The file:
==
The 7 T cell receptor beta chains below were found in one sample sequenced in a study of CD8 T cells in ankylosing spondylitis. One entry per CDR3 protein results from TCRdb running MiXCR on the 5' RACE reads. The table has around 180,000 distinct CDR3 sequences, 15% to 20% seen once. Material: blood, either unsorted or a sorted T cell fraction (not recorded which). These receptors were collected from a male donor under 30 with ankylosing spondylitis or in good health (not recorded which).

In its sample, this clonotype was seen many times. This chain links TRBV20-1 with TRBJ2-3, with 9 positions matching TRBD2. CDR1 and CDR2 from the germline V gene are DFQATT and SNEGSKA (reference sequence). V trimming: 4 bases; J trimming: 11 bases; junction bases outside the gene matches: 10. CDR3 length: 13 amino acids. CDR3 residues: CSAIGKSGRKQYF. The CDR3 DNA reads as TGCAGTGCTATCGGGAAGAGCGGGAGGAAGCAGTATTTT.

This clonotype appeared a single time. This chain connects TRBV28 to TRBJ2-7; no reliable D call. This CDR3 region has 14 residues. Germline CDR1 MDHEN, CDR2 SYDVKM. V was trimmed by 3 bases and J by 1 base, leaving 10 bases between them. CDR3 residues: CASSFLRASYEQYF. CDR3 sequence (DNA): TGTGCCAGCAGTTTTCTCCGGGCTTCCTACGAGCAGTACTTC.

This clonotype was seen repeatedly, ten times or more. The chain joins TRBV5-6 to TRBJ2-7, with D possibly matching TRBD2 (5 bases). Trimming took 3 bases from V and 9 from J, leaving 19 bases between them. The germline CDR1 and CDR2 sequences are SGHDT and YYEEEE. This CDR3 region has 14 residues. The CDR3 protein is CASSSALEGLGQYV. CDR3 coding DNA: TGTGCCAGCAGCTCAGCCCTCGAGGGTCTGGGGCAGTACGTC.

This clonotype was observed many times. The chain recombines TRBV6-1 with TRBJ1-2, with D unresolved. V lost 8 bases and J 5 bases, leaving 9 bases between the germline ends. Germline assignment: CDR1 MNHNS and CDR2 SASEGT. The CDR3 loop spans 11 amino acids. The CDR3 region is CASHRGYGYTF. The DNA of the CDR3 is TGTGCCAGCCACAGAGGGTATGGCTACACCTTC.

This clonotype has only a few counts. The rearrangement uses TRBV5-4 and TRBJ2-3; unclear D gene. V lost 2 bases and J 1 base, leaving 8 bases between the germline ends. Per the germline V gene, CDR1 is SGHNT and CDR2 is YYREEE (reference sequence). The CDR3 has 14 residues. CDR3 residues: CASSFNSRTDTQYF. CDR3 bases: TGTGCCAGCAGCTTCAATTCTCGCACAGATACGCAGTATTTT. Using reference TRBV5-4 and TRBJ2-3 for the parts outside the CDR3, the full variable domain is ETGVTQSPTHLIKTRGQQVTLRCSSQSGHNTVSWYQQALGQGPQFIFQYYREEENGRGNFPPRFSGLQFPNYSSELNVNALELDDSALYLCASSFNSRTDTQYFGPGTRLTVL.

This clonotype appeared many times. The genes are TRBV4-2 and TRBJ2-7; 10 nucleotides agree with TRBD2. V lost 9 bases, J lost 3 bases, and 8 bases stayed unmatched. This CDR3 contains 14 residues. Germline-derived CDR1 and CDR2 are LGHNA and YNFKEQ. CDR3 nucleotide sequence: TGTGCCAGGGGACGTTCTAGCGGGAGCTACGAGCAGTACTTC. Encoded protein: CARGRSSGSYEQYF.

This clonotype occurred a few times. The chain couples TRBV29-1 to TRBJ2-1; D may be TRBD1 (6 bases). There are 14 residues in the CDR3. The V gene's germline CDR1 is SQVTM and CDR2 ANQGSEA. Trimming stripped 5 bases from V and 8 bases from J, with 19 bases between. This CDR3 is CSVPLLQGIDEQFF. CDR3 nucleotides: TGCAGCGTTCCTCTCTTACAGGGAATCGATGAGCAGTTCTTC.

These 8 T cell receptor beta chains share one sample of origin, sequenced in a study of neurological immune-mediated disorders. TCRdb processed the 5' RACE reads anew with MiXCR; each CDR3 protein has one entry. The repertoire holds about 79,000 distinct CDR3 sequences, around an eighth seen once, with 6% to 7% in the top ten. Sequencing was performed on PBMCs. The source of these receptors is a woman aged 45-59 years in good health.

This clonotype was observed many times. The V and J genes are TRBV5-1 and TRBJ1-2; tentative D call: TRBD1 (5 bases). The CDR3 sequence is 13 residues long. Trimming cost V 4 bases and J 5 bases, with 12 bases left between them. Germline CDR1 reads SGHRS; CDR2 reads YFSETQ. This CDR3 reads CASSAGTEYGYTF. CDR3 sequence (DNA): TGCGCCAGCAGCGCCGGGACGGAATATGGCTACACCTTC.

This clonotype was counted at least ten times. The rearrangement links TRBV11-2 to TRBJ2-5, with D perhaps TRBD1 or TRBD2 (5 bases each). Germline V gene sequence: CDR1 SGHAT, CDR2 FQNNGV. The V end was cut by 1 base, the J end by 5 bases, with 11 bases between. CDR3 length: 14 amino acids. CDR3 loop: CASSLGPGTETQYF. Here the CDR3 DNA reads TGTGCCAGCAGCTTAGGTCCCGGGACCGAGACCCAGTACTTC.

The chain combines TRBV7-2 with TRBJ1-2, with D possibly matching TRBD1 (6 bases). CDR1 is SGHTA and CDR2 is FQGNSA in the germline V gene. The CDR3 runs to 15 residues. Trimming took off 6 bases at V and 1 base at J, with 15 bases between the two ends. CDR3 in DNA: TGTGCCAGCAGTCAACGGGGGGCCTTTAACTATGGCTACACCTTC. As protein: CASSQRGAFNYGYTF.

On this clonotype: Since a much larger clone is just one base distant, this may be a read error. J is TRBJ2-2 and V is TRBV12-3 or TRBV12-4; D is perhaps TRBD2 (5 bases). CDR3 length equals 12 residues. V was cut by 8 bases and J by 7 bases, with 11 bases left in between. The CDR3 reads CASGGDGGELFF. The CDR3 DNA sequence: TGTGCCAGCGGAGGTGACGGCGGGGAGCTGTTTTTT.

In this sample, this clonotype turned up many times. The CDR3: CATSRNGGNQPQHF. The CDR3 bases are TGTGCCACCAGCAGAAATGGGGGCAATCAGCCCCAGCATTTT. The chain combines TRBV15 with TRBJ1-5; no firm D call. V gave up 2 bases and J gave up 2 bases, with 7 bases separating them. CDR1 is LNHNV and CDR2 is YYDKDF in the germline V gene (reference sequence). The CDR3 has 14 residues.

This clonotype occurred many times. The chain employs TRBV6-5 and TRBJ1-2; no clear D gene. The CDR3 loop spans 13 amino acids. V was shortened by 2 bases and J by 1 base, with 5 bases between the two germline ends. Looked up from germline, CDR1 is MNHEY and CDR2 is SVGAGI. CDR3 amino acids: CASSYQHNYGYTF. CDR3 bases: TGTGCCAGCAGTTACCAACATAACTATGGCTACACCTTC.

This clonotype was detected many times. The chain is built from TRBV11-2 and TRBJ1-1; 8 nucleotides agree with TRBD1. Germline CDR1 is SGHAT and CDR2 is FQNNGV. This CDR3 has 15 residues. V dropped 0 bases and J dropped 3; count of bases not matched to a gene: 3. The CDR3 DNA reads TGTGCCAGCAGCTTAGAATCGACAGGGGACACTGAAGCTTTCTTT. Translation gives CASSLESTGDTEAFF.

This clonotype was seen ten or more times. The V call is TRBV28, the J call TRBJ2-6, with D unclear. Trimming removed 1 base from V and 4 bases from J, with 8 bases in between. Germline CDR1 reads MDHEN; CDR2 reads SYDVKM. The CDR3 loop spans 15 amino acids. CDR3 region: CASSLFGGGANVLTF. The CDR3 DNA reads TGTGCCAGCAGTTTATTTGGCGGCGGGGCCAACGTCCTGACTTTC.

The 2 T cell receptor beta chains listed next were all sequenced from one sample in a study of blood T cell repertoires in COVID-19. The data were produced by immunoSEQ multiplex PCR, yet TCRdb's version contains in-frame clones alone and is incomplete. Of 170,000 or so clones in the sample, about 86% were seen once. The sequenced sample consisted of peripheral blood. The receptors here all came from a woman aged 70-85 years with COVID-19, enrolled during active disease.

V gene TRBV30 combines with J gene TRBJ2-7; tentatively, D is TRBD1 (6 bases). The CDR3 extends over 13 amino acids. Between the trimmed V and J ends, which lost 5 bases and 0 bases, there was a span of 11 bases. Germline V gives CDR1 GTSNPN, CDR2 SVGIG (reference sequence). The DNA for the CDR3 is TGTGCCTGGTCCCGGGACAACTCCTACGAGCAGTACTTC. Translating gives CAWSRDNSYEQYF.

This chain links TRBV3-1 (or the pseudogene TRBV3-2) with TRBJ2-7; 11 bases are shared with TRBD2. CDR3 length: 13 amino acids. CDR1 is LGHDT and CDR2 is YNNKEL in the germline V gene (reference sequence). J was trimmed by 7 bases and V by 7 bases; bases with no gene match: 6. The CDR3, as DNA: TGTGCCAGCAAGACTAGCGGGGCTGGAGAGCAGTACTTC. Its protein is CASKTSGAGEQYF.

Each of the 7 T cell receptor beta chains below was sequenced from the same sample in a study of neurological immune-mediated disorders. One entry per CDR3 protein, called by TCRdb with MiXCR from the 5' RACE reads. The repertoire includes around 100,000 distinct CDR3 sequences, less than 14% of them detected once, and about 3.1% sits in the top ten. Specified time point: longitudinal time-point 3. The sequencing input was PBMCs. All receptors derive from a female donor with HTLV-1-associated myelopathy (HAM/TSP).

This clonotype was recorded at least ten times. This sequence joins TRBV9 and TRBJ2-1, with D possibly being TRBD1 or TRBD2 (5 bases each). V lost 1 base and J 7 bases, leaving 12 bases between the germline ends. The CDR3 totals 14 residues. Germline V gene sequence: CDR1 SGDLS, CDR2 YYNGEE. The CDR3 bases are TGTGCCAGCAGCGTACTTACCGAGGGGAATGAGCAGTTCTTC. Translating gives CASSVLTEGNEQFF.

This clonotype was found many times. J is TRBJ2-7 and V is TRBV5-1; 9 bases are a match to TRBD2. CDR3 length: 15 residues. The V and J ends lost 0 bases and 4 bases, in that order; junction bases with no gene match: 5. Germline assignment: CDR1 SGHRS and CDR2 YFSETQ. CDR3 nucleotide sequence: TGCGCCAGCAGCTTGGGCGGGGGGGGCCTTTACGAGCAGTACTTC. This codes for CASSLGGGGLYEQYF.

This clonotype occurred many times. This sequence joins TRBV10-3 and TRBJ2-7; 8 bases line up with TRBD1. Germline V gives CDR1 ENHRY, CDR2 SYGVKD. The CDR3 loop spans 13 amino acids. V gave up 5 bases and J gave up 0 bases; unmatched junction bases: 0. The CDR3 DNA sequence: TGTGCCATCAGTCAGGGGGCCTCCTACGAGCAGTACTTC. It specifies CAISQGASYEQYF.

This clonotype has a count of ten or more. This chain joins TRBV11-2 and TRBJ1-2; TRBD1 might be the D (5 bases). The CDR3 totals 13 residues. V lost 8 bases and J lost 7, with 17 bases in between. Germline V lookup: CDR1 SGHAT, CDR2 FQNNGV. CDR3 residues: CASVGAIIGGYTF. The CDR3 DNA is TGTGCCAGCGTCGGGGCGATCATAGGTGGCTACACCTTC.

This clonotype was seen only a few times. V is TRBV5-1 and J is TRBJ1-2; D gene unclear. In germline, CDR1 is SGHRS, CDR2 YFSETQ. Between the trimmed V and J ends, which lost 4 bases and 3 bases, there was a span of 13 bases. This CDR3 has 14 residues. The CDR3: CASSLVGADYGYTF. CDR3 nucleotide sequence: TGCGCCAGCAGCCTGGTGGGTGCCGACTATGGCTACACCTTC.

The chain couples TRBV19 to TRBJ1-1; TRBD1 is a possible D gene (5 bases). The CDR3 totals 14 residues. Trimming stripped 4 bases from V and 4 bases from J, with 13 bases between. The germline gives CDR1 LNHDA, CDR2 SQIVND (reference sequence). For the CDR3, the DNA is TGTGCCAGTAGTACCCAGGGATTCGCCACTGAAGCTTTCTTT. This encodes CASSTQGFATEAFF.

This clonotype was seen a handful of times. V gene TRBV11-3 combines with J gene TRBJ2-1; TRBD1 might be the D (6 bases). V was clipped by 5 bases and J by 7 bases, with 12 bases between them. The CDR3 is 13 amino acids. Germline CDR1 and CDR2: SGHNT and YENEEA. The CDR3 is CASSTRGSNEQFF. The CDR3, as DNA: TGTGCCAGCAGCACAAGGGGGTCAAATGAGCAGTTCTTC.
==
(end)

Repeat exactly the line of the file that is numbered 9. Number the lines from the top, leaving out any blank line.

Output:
These 8 T cell receptor beta chains share one sample of origin, sequenced in a study of neurological immune-mediated disorders. TCRdb processed the 5' RACE reads anew with MiXCR; each CDR3 protein has one entry. The repertoire holds about 79,000 distinct CDR3 sequences, around an eighth seen once, with 6% to 7% in the top ten. Sequencing was performed on PBMCs. The source of these receptors is a woman aged 45-59 years in good health.